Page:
Obama widened his delegate lead on the biggest day left on the primary calendar, though it appeared that the race could still continue through the final contests, less than four weeks from now.
Obama claimed victory in North Carolina and congratulated Clinton on apparently winning Indiana, where incomplete returns gave her a narrow lead.
But Clinton is running out of time and delegate contests as she attempts to stop Obama, who appears increasingly likely to become the first African-American nominee of a major party.
Yesterday, Obama reversed a two-month slide that had raised increasing questions about his chances to defeat John McCain in November.
By running up a large victory in North Carolina, the nation's 10th-most-populous state, he countered Clinton's argument that he cannot win the large states. He also padded his popular-vote advantage, making it more difficult for her to win the total vote when the primaries end.
"Tonight we stand less than 200 delegates away from securing the Democratic nomination," Obama told an election-night rally crowd in Raleigh, N.C.
Clinton appeared more subdued when she appeared later in the evening before supporters in Indiana, the state Obama called "the tiebreaker," between Pennsylvania, where she won last month, and North Carolina, where he was favored.
Clinton alluded to Obama's remark and claimed victory in Indiana before the final returns were in and with the outcome still in doubt.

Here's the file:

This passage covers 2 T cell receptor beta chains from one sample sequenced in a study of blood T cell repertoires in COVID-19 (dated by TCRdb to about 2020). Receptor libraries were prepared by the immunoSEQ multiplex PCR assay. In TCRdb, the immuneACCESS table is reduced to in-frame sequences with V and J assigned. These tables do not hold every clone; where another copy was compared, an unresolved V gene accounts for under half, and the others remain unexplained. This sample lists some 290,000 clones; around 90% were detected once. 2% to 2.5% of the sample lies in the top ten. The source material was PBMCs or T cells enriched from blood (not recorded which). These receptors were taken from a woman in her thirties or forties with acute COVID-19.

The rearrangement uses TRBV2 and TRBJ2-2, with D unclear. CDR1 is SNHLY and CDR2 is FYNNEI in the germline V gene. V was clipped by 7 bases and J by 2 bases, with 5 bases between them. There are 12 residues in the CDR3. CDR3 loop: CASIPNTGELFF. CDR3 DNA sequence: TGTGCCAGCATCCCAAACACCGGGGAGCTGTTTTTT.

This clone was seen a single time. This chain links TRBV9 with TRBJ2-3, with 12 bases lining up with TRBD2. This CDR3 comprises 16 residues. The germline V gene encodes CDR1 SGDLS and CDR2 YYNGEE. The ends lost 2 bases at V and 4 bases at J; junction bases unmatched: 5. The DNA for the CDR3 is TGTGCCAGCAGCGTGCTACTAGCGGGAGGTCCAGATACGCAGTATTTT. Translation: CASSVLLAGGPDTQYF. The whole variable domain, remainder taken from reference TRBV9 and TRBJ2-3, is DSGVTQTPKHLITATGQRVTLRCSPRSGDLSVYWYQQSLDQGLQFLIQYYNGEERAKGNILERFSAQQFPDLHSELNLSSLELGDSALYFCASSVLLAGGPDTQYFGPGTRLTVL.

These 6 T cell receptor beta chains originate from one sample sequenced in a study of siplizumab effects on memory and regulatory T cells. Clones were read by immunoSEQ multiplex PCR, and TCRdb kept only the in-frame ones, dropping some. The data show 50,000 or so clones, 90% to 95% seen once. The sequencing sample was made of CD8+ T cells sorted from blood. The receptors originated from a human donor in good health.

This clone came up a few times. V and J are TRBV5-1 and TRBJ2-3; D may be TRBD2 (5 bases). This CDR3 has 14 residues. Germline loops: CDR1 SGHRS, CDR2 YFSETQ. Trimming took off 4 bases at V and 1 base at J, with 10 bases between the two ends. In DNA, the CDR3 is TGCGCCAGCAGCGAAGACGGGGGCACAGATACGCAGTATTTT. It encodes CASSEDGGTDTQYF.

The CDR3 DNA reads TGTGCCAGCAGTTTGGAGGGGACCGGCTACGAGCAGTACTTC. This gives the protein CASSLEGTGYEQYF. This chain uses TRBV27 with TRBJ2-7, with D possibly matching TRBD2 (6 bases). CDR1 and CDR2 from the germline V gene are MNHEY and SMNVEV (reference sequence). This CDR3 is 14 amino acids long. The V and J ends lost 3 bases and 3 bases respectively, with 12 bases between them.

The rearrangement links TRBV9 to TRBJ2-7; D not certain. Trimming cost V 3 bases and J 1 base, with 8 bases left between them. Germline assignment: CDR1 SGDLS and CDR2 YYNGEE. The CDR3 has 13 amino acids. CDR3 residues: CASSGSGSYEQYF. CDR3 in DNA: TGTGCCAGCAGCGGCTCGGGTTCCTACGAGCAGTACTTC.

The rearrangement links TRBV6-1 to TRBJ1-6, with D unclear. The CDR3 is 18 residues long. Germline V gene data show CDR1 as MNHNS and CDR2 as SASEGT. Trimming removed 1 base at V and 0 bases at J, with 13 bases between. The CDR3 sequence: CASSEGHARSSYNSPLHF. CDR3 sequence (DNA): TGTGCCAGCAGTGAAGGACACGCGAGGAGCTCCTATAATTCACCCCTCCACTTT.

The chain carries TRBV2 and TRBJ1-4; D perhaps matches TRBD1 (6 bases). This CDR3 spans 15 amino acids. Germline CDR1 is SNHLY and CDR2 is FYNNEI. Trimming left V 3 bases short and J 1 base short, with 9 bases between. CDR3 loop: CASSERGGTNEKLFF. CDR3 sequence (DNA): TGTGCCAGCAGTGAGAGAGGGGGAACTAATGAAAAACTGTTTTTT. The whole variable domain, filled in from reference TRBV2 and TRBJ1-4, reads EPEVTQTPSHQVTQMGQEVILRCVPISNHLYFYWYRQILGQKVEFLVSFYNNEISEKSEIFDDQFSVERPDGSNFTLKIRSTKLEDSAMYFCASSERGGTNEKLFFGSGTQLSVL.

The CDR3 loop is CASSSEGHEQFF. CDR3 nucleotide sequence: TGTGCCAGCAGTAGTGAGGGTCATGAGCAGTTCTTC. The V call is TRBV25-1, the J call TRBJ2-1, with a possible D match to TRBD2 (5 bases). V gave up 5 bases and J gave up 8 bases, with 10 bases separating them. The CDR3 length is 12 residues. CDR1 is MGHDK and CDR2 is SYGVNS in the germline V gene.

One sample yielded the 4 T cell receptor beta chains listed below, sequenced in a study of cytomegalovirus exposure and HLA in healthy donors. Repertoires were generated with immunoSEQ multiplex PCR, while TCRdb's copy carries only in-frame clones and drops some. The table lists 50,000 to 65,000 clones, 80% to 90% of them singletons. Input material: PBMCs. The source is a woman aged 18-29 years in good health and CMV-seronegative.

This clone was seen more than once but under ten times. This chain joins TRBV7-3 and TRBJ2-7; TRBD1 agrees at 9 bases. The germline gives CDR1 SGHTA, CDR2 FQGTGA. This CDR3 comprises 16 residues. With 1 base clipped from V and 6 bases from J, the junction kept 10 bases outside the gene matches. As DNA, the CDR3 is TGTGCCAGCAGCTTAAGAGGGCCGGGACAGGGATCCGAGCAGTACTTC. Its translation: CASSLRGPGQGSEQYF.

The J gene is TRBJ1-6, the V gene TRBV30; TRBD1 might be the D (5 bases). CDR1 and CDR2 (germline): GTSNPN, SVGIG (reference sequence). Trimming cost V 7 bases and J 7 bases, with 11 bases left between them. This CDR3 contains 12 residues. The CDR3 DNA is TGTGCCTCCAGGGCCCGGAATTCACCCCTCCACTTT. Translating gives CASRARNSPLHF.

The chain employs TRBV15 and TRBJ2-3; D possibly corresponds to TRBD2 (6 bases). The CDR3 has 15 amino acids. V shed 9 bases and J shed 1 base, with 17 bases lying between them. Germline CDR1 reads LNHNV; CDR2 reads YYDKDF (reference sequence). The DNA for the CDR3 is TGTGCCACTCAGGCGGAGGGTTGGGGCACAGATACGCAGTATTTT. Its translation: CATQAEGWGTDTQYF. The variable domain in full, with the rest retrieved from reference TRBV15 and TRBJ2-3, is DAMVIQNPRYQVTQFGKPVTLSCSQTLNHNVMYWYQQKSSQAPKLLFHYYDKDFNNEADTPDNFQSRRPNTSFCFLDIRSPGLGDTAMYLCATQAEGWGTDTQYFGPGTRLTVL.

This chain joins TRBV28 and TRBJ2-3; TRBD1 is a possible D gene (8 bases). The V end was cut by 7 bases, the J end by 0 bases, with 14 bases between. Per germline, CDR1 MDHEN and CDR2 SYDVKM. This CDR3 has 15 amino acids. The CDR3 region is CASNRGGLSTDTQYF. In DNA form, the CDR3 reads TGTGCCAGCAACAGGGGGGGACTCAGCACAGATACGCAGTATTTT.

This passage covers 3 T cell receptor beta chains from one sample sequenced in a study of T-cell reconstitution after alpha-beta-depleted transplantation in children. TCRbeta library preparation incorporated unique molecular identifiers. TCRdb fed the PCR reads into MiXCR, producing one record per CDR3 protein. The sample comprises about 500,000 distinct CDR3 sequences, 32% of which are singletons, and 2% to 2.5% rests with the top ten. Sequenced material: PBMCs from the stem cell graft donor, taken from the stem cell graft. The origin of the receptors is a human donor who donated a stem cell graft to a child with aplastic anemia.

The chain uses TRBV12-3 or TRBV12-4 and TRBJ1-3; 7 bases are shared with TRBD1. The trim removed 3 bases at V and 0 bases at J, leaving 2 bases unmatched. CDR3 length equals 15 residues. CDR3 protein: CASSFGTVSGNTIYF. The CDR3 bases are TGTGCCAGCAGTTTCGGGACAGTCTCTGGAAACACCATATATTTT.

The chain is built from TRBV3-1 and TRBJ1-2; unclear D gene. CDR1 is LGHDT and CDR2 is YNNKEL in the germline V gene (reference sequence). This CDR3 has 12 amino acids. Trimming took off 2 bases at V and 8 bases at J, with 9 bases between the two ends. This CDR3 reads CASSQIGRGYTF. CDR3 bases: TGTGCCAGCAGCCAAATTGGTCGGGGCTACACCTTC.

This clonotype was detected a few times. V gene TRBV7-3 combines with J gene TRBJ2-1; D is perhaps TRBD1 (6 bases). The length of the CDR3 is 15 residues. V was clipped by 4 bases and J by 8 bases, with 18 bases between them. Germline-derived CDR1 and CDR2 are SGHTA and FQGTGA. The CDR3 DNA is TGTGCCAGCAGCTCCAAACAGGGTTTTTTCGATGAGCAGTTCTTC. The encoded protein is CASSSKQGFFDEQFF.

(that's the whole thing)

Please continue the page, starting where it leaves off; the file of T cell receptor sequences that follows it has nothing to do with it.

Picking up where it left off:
"Thanks to you, it's full speed on to the White House," said Clinton, vowing to go on while also delivering a televised plea for fresh donations to assist her cash-short campaign.
Clinton passed up appearances on the network morning shows today and returned to Washington with no public events on her schedule. There was inevitable speculation about whether her candidacy was nearing an end, but her campaign announced that she would fly to West Virginia, South Dakota and Oregon for ralliestomorrow.
In their election night remarks, both candidates sent mixed signals about the next phase of the campaign, suggesting that the prolonged nomination contest may be nearing a resolution and that it might not extend beyond the next few weeks.
Clinton said it was "on to West Virginia, Kentucky, Oregon and the other states where people are eager to have their voices heard. She also insisted that the votes of Michigan and Florida be counted.
"But I can assure you," she also said, "no matter what happens, I will work for the nominee of the Democratic Party, because we must win in November."
Clinton faces a steeper challenge than perhaps at any time in the long campaign.
She had boasted last Friday that winning North Carolina would be "a game-changer," a claim that Obama highlighted in his victory speech. But in a sign that the most confrontational portion of the campaign is past, he also dropped a line from his prepared text that said Americans weren't looking for "more gimmicks," a dig at Clinton's gas-tax holiday proposal, which may well have worked against her and helped Obama, who strongly criticized it.
Clinton's double-digit loss in North Carolina likely dims, perhaps considerably, her chances of persuading Democratic superdelegates that Obama's candidacy had been irrevocably weakened by recent controversies over his comments about small-town residents and remarks by his former pastor, the Rev. Jeremiah A. Wright Jr.
The furor over Wright did not seem to be a decisive issue, exit polls showed, though white voters in North Carolina who called it important favored Clinton by better than a 5-1 margin.